I also don't think the Georgia defense has a prayer of slowing down Auburn's offensive machine, either on the ground or through the air. They'll have a chance if the game is a shootout in the fourth quarter, but if Auburn can get to Murray, it probably won't come to that.

Tuesday, November 09, 2010


"We, at Sports Illustrated, have dug and dug and dug on this [Cameron Newton] story, and we have found no wrongdoing."

--SI reporter Lars Anderson, appearing on the Paul Finebaum Show, November 9, 2010

New at Rivals: UF Academic Sources: Nothing Reported To Us

I have a new story up at Rivals.com regarding today's Thayer Evans article at FoxSports.com. Here's a preview:

FoxSports.com writer Thayer Evans published a story today alleging Auburn quarterback Cameron Newton "had three different instances of academic cheating while attending the University of Florida."

According to Evans, "Newton was to appear for a hearing in front of Florida's Student Conduct Committee during the spring semester of 2009 but instead transferred to Blinn College. The committee could have levied sanctions against Newton that included suspension and expulsion from the university."

The story follows several days of editorial attacks on Newton by Thayer, a former stringer for the New York Times.

Two independent sources with detailed knowledge of the UF academic discipline system during the period in question have disputed the Evans story. According to the sources, no allegations of academic impropriety regarding Cam Newton were sent to the Florida Student Conduct Committee at any time either during or after Newton's time at UF.

"Nothing was reported, officially or unofficially" says one source, who did not wish to be identified. "The formal process is for allegations to go through the Student Conduct Committee. If [any allegations against Newton] didn't follow that process, then they didn't follow the rules."


CBSSports.com's Gregg Doyle, on the ESPN/NYT Newton story:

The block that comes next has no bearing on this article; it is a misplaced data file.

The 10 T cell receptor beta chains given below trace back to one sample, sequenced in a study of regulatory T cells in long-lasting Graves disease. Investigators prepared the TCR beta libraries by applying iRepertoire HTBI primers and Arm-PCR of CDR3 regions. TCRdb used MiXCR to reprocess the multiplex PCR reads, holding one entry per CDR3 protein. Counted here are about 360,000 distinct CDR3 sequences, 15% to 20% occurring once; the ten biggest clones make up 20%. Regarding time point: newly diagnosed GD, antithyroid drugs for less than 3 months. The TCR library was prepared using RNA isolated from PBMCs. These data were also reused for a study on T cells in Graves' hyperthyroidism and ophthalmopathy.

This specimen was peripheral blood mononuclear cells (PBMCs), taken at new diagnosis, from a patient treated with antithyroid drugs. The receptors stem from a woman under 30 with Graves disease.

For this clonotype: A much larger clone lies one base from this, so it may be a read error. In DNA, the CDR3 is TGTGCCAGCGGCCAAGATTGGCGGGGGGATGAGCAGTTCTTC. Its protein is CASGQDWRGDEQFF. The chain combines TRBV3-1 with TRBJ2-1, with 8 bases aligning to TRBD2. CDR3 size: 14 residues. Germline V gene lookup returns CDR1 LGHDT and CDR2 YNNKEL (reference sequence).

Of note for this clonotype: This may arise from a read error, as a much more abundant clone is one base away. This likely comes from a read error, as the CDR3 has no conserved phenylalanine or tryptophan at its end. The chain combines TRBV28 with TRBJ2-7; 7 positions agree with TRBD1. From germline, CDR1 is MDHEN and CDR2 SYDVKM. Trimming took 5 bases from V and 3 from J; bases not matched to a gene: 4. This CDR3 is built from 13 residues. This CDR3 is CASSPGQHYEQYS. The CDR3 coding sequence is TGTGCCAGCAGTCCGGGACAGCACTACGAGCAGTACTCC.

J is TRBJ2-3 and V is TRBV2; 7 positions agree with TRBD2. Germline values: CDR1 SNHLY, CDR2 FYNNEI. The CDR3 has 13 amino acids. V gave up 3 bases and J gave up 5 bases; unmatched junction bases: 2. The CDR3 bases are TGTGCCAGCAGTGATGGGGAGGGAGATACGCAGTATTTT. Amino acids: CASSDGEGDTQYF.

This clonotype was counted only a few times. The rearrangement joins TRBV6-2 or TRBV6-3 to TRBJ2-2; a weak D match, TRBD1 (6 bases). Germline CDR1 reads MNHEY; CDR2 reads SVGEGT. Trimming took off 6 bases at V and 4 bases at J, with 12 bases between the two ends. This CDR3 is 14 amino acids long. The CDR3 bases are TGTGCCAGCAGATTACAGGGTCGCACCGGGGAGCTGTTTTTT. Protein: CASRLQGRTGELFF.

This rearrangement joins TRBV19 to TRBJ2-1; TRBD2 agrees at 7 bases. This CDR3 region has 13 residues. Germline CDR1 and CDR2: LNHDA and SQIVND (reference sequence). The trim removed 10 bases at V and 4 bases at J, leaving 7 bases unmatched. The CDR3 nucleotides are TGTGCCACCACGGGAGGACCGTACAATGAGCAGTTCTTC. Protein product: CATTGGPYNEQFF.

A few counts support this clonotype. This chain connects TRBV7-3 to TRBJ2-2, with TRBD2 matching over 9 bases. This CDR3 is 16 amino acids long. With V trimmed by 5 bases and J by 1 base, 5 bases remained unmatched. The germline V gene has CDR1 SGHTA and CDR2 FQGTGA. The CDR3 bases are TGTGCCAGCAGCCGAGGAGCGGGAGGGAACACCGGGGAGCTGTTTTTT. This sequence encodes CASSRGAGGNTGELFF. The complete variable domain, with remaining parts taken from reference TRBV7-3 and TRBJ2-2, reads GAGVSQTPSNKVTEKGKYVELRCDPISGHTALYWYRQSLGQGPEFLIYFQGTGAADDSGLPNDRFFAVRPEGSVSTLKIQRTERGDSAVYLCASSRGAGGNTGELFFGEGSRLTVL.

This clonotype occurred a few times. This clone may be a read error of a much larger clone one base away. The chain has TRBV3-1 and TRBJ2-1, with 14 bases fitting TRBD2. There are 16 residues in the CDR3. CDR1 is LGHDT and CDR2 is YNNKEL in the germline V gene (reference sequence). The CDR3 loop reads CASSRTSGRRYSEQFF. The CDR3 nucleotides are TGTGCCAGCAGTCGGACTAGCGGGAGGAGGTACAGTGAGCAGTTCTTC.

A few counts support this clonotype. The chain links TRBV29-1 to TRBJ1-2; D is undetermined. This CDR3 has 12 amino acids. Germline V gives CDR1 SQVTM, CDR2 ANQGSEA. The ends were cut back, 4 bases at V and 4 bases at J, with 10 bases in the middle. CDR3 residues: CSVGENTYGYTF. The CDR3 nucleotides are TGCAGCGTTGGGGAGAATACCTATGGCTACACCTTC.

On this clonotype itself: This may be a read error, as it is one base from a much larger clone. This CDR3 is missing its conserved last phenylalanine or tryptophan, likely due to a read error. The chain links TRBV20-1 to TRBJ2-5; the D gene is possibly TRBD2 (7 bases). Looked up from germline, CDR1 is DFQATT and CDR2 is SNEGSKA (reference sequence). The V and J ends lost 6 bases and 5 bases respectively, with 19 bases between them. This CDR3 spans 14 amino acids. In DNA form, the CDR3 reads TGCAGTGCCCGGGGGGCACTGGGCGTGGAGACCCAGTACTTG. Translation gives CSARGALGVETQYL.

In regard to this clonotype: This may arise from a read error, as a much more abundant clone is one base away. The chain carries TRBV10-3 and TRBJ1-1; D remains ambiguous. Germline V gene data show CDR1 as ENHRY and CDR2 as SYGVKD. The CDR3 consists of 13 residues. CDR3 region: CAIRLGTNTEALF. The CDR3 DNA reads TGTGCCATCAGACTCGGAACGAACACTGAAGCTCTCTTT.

So who is John Bond? He's a Mississippi State guy who feels he has done enough talking for now. Bond had his attorney, Phil Abernathy of Jackson, Miss., call me Monday to decline comment for this story.

But Abernathy did tell me one thing. Well, he implied one thing. He implied that ESPN.com and The New York Times made an enormous error in their stories -- the same error, it turns out. And it's an error so large that, if this were a court of law, the case against Cam Newton would be thrown out in a hail of laughter.

Before I tell you the error, let me tell you the background:

Last week, Bond told ESPN.com and the Times that someone claiming to represent Newton had offered him to Mississippi State for a large sum of money, back when Newton was in junior college during the 2009-10 school year. ESPN.com and the Times reported that the middle man in question, the guy trying to sell Newton to Bond, was Bond's former teammate at Mississippi State, Kenny Rogers.

That would be a first-hand witness, speaking on the record, about a major NCAA violation. Short of a paper trail, that would be some damning evidence.

If it were accurate.

But it's not.

"John Bond never named Kenny Rogers," Abernathy told me, implying that ESPN.com and The New York Times had erred in their reporting.
Read the whole thing.

Lein Shory looks at the connections
between the the Times' Pete Thamel, FoxSports.com's Thayer Evans, ESPN's Mark Schlabach, and Florida's Urban Meyer.

Kevin Scarbinsky thinks the current media assault on Newton amounts to "character assassination." Paul Finebaum, who knows from character assassination, surprisingly agrees.

For his part, Meyer denies any involvement to the Gainesville Sun's Pat Dooley; CBS's Adam Jacobi thinks otherwise.

Monday, November 08, 2010

New at Rivals: Dawgs Won't Hunt

My Monday-morning Rivals.com column for the Homecoming game against Chattanooga has been posted at AuburnSports.com. There honestly wasn't much to say about the UTC game, so I moved right along to the upcoming tilt with Georgia, and addressed an incident from Atlanta radio last Friday: